South Pasture Research Facility
The 252-acre research facility, located approximately 11 miles southwest of Kingsville, Texas, is owned by Texas A&M University-Kingsville and managed by the Department of Animal, Rangeland, and Wildlife Sciences and the Caesar Kleberg Wildlife Research Institute. The property, once deeded to the University by the King Ranch, provides outdoor educational opportunities for local students and serves as a demonstration site of semi-arid land management for land owners. To date, South Pasture has served over 50 researchers and students and has facilitated over 100 research projects for both undergraduate and graduate students primarily in the Department of Animal, Rangeland, and Wildlife Sciences under the Dick & Mary Lewis Kleberg College of Agriculture, Natural Resources and Human Sciences.
Over the past 25 years, the South Pasture Research Facility has served as a living laboratory for undergraduate and graduate students to learn through “hands-on” experience. Several graduate projects have utilized South Pasture to study wildlife nutrition, behavior, and disease-related topics. A captive deer herd, started in the mid 1980’s has provided researchers the opportunity to study white-tailed deer in a semi-natural, controlled environment. This scenario has allowed numerous studies on foraging behavior, nutrition, and diet. During the 1980’s, research conducted at South Pasture included species such as nilgai, Attwater’s prairie chicken, and white-tailed deer. Research during the 1990’s focused mostly on foraging and nutrition of white-tailed deer, but also included disease-related studies with grey foxes and coyotes, and behavior studies with woodrats. Recently, research efforts have included behavior studies with feral hogs.
During the Spring 2000, under the guidance of Dr. Fidel Hernández, a management plan was developed by students of a graduate-level habitat management class with the idea of turning South Pasture into a “demonstration area” for field lectures, field trips, and management activities for both local and visiting university students, as well as land owners. A grant, given by the International Aridlands Consortium during the Fall 2000, allowed the implementation of habitat treatment demonstration plots, wildlife management areas, and a nature trail. The South Pasture Research Facility has been used as a demonstration site for a wide diversity of visitors including landowners, state and federal agency personnel, and students from Mexican universities. The demonstration areas of the South Pasture Research Facility allow current and future students the opportunity to evaluate various habitat management strategies, such as burning, chemical, and mechanical treatments and their subsequent effects on wildlife.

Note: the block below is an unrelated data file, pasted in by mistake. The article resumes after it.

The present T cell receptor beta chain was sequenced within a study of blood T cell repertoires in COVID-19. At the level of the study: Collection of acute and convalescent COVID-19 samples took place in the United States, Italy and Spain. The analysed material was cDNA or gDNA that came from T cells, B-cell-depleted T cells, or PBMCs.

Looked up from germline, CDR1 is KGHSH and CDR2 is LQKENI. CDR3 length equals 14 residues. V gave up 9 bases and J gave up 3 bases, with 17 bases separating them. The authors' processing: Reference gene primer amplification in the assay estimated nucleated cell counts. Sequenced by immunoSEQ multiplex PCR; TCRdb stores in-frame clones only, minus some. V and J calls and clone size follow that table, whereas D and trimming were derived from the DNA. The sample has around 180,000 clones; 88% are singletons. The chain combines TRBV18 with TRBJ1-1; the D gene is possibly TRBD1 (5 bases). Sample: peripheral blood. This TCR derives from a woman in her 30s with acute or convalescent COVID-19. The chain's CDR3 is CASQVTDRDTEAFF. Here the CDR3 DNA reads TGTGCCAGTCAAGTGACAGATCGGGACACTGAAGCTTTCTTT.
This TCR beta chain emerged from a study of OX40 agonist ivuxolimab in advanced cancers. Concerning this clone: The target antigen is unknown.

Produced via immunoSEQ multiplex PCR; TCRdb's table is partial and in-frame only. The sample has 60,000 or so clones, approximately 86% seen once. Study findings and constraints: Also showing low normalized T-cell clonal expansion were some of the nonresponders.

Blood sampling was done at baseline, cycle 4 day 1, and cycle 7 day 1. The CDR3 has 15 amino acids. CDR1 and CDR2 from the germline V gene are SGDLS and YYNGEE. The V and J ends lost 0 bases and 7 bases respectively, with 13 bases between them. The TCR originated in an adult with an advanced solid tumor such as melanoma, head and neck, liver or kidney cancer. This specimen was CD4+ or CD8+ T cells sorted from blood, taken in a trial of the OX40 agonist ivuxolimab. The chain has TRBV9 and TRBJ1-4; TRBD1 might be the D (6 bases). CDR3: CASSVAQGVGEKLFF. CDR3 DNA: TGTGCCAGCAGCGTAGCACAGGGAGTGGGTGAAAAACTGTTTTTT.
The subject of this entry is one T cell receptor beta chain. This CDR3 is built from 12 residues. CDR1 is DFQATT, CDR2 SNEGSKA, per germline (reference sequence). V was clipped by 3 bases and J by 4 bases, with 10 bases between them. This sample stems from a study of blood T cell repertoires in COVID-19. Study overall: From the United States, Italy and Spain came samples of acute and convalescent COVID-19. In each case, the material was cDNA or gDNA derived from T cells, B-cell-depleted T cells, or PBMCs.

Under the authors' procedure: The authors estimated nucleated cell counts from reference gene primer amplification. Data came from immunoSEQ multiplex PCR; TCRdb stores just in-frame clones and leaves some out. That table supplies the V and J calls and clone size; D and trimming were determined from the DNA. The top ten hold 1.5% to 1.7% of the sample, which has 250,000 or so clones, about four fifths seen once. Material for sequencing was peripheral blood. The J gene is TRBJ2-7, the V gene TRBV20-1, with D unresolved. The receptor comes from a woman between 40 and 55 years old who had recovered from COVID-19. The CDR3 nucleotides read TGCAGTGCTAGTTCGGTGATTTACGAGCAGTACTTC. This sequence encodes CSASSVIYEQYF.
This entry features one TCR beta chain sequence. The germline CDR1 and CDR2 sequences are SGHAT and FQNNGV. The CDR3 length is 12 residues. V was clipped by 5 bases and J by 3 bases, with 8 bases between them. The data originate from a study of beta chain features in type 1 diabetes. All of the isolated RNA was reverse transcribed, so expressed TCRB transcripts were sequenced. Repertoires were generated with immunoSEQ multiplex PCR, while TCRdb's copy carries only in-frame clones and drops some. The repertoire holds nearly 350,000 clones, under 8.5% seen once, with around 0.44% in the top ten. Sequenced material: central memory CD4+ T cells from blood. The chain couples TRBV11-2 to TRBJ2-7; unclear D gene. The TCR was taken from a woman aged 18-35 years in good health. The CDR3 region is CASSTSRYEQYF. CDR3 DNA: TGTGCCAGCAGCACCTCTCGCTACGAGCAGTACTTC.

The mesquite dominated brushland provides ample opportunity for wildlife foraging and behavior projects and habitat management studies.
Funding provided by the International Aridlands Consortium and the Caesar Kleberg Wildlife Research Institute supported the renovation of the perimeter fence. The research facility is now a secure, high-fenced facility designed to still permit wildlife movement into and out of the area. It contains a two-acre overflow pond (from Escondido Lake, located on the King Ranch) situated on the southwest side of the property. The Escondido Creek runs diagonally northwest to southeast throughout the entire pasture providing an intermittent water source for existing wildlife in the area.